"Within 180 days of the date of this order, the Secretary of the Treasury, to the extent consistent with law, shall propose regulations to treat expenses related to certain types of arrangements, potentially including direct primary care arrangements and healthcare sharing ministries, as eligible medical expenses under section 213(d) of title 26, United States Code."
I'm thrilled that DPC is being discussed more and more at many federal and state levels. A law degree isn't required to notice that the terms above are simply encouraging the Secretary of the Treasury to look at things again. There is no actual mandate that DPC be included in the proposed regulations. Hopefully the Secretary will follow through the way trump intends.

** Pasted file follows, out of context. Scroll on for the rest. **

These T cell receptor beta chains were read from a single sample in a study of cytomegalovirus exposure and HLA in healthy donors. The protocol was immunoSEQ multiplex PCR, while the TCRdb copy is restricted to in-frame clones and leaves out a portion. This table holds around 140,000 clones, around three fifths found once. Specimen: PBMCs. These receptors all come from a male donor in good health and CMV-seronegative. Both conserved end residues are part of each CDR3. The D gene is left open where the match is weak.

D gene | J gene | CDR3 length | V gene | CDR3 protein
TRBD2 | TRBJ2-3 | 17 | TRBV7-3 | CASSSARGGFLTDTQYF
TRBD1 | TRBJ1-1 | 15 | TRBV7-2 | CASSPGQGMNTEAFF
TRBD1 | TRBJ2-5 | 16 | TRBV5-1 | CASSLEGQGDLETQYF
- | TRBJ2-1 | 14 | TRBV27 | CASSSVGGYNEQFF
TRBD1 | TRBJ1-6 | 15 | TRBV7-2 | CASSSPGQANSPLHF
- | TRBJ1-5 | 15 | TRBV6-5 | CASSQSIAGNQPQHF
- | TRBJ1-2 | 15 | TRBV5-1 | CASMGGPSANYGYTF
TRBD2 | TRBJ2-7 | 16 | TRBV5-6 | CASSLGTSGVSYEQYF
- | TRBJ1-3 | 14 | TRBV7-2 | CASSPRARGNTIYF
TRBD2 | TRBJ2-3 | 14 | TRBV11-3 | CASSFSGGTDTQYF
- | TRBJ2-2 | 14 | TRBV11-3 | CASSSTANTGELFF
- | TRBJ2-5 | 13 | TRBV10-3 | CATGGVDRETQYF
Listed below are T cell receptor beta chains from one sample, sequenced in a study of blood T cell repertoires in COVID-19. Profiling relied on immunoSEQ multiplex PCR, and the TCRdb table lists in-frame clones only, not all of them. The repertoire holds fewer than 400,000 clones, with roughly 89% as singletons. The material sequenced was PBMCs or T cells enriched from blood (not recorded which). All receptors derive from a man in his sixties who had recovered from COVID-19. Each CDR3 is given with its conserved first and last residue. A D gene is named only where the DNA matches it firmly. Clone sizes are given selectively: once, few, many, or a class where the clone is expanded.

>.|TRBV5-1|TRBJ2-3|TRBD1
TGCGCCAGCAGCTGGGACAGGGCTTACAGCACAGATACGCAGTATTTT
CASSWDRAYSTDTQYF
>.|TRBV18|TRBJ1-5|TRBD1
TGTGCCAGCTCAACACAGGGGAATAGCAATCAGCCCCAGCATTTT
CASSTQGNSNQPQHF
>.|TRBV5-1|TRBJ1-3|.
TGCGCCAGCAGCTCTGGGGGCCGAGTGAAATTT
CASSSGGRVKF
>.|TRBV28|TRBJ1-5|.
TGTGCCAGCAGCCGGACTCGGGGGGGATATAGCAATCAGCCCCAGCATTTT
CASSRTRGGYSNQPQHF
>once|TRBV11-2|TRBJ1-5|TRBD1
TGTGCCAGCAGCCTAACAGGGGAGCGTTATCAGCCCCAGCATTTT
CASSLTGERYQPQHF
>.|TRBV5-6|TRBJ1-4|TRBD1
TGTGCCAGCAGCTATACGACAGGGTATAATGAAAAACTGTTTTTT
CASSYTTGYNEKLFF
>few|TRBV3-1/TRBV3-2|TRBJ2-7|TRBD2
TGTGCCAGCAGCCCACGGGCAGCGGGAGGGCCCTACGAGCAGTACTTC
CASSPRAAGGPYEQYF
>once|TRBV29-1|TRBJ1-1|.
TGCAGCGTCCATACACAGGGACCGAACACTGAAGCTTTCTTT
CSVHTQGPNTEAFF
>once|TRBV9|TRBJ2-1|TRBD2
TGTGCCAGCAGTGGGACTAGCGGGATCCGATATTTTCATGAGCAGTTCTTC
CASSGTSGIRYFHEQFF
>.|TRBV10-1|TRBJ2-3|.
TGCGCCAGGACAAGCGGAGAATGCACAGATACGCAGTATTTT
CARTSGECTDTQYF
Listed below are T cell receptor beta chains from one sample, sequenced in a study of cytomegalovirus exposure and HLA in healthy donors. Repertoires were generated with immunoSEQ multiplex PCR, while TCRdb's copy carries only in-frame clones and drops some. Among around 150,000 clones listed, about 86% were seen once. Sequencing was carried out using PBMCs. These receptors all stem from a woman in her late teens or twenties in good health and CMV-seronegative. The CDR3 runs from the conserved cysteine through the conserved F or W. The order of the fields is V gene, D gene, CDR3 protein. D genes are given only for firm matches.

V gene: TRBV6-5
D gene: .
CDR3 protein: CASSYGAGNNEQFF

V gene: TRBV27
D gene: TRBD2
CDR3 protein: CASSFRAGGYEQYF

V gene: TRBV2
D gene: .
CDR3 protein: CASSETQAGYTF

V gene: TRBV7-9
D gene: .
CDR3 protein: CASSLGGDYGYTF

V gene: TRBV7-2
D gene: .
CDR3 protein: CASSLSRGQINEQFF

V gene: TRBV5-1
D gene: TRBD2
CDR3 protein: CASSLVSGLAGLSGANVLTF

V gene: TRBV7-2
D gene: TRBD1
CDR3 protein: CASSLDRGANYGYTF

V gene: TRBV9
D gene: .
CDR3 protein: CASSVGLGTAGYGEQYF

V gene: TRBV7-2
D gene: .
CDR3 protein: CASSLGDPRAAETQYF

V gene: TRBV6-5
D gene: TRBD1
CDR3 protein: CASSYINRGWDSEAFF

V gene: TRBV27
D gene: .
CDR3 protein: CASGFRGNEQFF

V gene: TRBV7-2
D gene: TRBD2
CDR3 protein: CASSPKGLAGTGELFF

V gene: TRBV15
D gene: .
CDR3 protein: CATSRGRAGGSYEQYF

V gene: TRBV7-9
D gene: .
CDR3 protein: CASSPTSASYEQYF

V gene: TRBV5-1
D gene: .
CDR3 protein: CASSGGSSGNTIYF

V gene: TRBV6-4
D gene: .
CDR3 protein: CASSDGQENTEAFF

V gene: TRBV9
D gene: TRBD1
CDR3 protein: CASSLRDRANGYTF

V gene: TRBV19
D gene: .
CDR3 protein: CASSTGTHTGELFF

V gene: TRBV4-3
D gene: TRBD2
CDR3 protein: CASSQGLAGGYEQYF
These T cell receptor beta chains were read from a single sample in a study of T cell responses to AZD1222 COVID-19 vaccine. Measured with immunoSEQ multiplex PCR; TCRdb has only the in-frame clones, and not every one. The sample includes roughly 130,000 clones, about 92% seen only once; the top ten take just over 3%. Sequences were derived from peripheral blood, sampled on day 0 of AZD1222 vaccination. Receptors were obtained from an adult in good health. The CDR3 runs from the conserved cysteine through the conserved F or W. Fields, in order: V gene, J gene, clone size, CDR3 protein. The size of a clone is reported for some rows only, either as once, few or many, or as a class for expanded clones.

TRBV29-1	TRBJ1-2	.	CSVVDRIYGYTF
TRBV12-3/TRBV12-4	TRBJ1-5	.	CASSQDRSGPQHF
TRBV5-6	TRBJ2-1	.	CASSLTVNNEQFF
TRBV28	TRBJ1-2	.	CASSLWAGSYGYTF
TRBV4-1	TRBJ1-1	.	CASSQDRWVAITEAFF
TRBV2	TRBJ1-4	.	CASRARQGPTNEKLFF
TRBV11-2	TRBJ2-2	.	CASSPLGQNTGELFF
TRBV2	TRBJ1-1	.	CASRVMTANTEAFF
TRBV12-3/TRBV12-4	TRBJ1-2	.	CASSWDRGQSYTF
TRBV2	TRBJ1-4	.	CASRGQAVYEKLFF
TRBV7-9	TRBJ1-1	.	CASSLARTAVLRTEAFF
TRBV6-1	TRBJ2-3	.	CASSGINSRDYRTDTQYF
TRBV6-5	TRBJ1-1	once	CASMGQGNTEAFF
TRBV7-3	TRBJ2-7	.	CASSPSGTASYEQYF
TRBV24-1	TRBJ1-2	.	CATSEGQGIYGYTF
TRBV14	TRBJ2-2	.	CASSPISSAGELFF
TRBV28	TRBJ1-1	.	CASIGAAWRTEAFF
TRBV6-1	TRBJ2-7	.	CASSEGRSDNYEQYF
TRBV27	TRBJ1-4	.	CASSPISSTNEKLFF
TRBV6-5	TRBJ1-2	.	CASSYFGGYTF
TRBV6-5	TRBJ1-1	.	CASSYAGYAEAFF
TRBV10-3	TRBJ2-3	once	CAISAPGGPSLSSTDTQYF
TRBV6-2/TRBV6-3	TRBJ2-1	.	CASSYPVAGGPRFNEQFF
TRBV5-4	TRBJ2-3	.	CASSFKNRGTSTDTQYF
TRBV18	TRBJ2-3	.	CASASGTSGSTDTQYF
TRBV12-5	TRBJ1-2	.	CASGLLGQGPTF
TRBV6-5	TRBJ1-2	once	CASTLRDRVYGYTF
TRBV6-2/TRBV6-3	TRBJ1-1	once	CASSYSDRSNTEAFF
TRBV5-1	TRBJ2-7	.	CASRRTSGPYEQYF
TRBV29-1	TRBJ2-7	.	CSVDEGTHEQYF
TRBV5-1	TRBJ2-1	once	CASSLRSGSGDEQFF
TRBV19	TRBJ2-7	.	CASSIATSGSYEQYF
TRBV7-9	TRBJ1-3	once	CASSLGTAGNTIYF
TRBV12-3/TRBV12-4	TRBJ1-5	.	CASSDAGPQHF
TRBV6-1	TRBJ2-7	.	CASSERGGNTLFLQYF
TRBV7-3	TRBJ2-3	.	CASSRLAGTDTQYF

IRC Section 223(c) has always been the larger hurdle than 213(d), but hopefully the Treasury secretary will comment on 223(c) as well if revised guidance is offered. I don't enjoy or promote coding, but oddly enough Medicare added (and then expanded) chronic care management codes a few years ago that could be referenced by us to quickly destroy any "not a medical expense" arguments from the IRS (especially the 99491. We could always win this argument in court, but now it is easier than ever to successfully litigate this hackneyed issue.